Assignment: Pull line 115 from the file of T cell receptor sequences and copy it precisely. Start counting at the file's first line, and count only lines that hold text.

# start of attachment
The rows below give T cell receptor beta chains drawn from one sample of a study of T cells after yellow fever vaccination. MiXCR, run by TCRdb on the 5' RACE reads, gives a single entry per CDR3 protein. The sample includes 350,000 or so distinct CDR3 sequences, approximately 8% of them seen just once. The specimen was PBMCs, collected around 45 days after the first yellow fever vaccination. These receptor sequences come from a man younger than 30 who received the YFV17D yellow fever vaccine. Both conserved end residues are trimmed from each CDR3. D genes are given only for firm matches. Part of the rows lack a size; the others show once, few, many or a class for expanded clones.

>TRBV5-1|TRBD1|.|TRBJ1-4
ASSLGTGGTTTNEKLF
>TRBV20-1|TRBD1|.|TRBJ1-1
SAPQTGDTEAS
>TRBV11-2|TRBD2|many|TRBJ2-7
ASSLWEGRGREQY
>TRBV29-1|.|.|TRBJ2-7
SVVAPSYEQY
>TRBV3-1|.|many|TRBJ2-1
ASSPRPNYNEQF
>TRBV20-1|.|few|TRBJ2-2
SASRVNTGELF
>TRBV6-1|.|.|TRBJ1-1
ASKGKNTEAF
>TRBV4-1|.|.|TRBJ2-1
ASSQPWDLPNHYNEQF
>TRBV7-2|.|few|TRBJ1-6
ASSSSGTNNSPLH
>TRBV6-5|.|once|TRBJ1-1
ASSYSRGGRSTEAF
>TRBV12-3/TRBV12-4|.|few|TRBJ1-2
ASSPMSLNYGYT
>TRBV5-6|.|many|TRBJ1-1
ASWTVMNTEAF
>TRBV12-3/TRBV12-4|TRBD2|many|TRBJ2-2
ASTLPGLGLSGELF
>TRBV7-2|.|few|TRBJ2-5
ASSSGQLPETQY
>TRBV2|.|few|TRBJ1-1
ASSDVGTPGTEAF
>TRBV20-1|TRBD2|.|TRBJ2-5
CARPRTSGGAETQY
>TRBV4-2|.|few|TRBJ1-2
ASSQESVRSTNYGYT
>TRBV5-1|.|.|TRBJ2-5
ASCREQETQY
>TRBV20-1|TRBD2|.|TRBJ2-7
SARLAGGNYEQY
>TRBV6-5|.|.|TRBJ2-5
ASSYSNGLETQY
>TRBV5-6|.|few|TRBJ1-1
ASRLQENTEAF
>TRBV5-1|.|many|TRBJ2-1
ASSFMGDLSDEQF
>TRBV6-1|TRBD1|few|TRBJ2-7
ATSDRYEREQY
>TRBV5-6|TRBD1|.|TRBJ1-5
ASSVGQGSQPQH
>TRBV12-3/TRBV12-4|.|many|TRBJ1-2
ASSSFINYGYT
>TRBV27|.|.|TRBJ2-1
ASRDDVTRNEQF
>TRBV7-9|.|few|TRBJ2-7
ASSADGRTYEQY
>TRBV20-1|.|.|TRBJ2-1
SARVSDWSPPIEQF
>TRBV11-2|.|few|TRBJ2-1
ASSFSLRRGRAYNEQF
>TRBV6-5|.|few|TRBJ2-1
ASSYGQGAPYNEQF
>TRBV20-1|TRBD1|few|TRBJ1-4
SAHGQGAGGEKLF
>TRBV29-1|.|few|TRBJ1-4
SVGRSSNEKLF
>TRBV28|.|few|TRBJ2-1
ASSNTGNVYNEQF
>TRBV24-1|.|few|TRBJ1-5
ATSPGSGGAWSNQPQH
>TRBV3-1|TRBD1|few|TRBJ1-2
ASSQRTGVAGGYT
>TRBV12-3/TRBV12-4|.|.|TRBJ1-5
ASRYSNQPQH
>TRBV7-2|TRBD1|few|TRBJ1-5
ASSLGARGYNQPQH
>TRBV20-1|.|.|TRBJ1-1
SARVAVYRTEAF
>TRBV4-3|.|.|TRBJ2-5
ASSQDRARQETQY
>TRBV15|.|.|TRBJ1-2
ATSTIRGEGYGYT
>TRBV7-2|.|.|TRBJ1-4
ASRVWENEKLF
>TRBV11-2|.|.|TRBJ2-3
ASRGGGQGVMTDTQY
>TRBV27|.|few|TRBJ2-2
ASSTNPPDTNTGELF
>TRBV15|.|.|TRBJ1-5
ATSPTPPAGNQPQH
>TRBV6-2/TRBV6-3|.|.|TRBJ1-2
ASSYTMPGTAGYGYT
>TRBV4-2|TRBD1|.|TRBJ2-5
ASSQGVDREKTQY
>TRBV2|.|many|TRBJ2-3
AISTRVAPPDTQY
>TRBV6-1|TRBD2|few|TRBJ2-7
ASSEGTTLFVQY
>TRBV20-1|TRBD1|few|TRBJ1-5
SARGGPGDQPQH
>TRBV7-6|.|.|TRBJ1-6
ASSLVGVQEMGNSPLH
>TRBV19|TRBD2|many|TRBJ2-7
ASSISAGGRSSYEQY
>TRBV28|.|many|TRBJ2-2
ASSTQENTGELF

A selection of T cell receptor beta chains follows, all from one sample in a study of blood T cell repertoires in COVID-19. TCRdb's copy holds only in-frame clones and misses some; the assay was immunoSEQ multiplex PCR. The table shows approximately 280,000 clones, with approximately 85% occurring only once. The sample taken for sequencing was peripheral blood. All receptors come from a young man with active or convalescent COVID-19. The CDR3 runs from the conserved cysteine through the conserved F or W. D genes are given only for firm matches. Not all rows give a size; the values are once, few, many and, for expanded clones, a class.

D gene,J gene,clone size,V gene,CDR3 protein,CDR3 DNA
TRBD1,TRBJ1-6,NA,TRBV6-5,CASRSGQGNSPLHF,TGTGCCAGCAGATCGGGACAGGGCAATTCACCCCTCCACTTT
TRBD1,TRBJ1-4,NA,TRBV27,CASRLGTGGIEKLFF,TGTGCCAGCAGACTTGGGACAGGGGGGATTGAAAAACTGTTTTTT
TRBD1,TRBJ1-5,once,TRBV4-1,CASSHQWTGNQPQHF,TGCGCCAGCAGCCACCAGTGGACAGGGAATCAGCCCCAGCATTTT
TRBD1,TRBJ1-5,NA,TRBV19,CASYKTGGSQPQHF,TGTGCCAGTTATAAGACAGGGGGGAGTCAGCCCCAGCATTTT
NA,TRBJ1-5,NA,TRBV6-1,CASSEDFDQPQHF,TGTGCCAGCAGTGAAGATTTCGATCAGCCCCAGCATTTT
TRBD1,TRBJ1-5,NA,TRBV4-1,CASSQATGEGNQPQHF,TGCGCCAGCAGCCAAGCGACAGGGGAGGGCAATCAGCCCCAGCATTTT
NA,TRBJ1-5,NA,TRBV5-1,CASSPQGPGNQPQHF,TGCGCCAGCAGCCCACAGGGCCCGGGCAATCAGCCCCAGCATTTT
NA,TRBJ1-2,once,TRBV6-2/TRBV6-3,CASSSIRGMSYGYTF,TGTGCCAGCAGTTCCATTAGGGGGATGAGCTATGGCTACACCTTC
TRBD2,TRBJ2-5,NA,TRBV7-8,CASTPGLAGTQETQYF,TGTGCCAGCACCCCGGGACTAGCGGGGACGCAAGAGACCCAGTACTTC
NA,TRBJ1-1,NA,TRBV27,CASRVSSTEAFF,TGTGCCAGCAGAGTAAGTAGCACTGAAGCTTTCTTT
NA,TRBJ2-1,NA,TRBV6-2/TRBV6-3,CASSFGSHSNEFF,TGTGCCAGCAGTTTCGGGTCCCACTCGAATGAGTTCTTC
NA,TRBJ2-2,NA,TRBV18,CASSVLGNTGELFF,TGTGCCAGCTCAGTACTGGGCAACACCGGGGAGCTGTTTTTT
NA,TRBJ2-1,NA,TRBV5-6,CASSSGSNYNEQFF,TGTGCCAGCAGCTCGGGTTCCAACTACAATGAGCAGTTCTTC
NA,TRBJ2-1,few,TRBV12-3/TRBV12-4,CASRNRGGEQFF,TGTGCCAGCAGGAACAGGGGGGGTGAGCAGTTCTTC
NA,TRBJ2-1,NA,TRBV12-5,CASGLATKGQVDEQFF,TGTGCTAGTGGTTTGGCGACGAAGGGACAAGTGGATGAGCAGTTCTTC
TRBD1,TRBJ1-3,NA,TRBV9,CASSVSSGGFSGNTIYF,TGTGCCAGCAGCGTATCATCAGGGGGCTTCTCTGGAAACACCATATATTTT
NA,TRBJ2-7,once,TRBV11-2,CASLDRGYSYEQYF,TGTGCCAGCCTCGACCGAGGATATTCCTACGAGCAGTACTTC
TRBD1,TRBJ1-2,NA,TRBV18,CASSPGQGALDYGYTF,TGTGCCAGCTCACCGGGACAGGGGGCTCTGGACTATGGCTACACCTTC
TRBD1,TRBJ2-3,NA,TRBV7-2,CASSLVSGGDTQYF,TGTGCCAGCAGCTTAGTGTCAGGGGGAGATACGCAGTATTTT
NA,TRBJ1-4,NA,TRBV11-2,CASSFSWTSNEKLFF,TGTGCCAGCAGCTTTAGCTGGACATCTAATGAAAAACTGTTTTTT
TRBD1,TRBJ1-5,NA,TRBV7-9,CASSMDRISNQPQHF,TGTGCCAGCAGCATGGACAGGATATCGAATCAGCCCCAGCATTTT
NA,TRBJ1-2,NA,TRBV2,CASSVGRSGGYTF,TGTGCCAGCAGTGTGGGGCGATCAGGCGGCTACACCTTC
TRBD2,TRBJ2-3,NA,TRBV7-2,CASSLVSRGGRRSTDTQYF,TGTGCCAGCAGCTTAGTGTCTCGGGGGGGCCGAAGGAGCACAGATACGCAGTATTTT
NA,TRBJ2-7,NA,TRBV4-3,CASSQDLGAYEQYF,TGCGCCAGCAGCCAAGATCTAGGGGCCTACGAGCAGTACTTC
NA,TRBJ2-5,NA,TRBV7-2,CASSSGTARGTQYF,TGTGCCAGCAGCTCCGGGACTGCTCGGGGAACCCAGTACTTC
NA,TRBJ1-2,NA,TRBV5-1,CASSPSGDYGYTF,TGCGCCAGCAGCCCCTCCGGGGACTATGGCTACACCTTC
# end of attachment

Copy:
NA,TRBJ1-2,once,TRBV6-2/TRBV6-3,CASSSIRGMSYGYTF,TGTGCCAGCAGTTCCATTAGGGGGATGAGCTATGGCTACACCTTC